Our result was in agreement with the results of the studies by Harrington et al., Jager et al., But, Cash et al., in their study, showed that there was a more significant relationship between quality of life and body image in men compared to women. In a study by Duarte et al., it was reported that there was a negative and poor correlation between psychological dimension of quality of life and physical dissatisfaction.
The limitation of present study is the use of questionnaire (SF-12) for quality of life assessment. In this questionnaire, only two physical and psychological aspects of quality of life are investigated and it lacks in social aspects of quality of life. It is better to study the relationship between social aspect of quality of life and body image perception in future studies.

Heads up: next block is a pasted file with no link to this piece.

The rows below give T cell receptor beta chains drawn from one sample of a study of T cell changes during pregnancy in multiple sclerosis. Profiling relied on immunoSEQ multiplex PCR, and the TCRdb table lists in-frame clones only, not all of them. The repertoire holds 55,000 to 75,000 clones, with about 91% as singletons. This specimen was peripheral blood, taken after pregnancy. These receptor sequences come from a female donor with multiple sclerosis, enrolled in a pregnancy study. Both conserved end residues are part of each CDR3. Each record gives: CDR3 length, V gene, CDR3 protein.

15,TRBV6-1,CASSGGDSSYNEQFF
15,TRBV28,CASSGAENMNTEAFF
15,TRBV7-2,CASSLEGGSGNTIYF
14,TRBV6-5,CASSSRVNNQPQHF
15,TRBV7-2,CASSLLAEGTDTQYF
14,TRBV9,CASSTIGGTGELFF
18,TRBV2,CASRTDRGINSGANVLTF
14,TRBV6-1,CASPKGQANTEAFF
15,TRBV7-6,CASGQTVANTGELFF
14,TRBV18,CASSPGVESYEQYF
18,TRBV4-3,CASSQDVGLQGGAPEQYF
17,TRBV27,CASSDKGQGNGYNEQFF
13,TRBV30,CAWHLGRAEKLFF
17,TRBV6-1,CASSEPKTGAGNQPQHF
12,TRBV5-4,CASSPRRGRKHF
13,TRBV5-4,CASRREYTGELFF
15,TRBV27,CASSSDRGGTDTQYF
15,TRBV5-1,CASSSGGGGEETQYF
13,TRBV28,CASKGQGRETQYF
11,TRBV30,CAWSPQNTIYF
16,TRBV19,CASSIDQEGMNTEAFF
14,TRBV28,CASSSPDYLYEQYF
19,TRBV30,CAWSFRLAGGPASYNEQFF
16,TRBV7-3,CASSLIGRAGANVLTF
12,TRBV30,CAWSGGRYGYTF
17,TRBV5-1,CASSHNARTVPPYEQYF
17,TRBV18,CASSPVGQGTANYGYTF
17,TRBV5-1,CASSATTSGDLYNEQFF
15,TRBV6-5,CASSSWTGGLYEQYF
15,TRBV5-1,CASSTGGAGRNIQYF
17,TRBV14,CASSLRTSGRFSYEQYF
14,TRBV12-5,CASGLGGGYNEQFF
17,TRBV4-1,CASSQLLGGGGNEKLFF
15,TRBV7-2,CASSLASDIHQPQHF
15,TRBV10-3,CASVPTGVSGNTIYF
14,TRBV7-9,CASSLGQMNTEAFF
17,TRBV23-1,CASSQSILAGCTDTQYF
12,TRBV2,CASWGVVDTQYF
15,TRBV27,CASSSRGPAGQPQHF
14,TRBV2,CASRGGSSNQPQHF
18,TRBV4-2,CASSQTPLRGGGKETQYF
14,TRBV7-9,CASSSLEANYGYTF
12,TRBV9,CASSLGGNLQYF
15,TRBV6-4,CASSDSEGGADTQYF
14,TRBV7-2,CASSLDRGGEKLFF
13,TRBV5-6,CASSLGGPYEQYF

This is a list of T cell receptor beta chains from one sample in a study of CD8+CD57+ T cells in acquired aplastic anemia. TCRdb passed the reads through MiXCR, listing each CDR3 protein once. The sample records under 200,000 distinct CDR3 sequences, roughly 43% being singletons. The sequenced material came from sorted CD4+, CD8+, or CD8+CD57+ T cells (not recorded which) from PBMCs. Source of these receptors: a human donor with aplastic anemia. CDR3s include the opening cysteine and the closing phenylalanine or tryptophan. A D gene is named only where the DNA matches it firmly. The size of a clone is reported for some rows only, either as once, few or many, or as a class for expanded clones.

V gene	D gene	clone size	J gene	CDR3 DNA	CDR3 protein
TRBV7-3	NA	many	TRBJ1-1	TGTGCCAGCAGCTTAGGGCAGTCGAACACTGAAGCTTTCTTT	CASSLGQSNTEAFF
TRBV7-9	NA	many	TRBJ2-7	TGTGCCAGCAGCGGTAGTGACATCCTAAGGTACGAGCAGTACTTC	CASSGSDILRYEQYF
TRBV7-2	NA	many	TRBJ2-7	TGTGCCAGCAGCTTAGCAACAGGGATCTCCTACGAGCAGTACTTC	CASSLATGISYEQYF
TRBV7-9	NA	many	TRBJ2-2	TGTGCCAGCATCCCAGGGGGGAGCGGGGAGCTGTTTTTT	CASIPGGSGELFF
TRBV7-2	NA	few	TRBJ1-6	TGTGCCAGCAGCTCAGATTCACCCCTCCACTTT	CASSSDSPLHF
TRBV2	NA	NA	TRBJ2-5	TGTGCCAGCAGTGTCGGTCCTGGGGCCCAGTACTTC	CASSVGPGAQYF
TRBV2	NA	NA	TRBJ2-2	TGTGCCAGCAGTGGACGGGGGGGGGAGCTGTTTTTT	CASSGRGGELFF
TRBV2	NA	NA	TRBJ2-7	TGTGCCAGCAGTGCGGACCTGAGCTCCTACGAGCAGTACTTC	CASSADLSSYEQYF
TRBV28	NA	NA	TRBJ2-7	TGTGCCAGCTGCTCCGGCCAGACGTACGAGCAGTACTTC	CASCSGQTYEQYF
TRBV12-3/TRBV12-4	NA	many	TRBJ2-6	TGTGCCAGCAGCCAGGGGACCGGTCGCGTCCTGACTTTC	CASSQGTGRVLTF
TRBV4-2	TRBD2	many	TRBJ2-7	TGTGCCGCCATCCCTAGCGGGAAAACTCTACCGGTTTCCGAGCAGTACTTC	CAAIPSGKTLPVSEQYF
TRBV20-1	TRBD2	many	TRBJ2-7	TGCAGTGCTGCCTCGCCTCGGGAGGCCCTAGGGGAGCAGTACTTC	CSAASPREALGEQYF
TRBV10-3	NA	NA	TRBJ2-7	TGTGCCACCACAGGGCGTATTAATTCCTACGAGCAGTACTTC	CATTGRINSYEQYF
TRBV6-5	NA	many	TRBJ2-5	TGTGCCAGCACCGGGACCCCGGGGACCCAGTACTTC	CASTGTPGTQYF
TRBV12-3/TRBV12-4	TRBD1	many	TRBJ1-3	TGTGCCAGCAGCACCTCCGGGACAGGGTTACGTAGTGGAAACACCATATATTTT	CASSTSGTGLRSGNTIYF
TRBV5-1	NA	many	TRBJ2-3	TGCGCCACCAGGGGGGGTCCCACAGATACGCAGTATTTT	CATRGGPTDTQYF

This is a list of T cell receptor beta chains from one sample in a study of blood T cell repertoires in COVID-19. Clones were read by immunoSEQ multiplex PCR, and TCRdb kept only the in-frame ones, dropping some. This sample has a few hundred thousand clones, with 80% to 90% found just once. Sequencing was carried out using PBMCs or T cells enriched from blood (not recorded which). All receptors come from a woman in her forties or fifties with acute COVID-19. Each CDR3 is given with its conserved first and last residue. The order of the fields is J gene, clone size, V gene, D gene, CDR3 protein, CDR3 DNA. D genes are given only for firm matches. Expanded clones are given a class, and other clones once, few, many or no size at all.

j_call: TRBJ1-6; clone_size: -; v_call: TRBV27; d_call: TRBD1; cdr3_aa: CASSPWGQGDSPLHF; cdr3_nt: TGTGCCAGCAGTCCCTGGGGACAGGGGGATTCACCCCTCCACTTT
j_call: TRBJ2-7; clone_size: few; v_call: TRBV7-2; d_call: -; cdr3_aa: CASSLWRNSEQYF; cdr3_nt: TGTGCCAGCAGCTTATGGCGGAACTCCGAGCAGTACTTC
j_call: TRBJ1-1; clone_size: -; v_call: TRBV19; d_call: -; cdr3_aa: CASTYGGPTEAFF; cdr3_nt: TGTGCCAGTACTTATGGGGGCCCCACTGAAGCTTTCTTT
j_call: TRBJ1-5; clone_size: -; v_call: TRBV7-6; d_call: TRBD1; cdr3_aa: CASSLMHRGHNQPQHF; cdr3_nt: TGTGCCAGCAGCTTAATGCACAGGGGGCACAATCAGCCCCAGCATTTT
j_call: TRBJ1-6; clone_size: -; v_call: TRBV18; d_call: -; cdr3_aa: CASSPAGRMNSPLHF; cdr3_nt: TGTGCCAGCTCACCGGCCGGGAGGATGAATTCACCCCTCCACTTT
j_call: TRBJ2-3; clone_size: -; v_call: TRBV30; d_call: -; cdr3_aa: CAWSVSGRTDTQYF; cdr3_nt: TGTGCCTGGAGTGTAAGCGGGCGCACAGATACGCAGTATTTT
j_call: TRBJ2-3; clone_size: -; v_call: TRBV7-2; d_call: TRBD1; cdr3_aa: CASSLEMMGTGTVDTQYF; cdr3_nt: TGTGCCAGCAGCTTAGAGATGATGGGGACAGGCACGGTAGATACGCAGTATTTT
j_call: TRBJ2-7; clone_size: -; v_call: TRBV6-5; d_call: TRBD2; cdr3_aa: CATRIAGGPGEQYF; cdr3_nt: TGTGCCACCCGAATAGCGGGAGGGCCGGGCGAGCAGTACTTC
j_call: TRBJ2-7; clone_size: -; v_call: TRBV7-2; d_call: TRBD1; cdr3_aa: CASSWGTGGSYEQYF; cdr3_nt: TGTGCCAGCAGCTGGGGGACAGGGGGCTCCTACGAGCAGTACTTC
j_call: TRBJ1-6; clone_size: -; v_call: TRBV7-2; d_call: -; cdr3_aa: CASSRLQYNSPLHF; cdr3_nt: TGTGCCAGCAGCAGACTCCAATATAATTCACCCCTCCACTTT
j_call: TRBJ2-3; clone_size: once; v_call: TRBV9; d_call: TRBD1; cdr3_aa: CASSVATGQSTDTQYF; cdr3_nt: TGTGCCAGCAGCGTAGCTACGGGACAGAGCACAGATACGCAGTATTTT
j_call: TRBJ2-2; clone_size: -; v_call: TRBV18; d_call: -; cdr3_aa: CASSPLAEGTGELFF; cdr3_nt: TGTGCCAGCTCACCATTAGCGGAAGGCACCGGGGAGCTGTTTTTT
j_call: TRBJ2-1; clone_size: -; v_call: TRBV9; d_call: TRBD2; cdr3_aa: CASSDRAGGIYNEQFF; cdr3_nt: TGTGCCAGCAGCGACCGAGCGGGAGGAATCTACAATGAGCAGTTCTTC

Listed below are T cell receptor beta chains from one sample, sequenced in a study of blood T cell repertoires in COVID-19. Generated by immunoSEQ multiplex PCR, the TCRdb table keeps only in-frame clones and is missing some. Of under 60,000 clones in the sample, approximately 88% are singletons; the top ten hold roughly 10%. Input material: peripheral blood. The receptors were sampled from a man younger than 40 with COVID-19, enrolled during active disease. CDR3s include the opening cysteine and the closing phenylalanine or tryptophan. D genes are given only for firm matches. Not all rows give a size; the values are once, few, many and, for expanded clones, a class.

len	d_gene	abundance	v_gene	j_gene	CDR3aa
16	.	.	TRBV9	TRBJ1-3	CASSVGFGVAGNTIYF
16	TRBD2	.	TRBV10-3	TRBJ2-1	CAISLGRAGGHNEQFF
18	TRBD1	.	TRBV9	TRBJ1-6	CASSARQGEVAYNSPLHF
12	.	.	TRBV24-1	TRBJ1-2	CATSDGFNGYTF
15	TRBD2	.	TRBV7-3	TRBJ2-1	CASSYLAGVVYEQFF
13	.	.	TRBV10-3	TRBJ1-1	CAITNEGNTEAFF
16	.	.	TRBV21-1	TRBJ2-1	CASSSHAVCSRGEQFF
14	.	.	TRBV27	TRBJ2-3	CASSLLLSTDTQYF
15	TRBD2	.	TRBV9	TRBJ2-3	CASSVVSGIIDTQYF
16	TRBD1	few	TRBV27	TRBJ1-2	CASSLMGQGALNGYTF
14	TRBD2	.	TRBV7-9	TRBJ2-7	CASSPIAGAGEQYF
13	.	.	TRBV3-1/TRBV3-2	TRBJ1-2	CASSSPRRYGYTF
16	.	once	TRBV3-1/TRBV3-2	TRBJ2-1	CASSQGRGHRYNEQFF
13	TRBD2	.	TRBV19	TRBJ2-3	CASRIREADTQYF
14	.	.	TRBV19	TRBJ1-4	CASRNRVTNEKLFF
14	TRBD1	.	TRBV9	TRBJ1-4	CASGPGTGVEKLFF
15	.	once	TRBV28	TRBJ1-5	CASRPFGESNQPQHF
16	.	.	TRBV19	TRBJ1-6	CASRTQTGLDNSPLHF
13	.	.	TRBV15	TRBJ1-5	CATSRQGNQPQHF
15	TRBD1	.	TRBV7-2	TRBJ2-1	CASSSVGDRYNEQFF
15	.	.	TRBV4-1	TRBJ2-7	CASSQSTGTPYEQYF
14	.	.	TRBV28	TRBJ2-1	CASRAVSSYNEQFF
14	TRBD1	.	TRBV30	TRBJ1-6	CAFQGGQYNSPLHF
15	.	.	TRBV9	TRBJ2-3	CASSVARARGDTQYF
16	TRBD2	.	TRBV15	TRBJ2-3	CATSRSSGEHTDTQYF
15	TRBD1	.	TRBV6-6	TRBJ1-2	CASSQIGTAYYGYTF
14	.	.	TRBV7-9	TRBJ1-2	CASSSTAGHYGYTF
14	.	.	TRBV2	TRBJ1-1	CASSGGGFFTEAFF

| Conclusions|| |
According to the results of present study, satisfaction and dissatisfaction with the body image can be one of the reasons of having a good and moderate perception of life. In this regard, the mass media can play a major role and be effective in the society. Through advertising, the media impose an unrealistic standard of ideal weight and beauty to the community. It causes teens and young people to feel embarrassed and incompetent about their appearance and weight and consequently, they dissatisfy with their bodies. Therefore, it is possible to increase the students' self-esteem through education to prevent physical impairment in body image, enhance physical satisfaction and promote their mental health, leading to improved quality of life of this important group of society.
Financial support and sponsorship
Conflicts of interest
There are no conflicts of interest.
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[Figure 1], [Figure 2], [Figure 3]
[Table 1], [Table 2], [Table 3]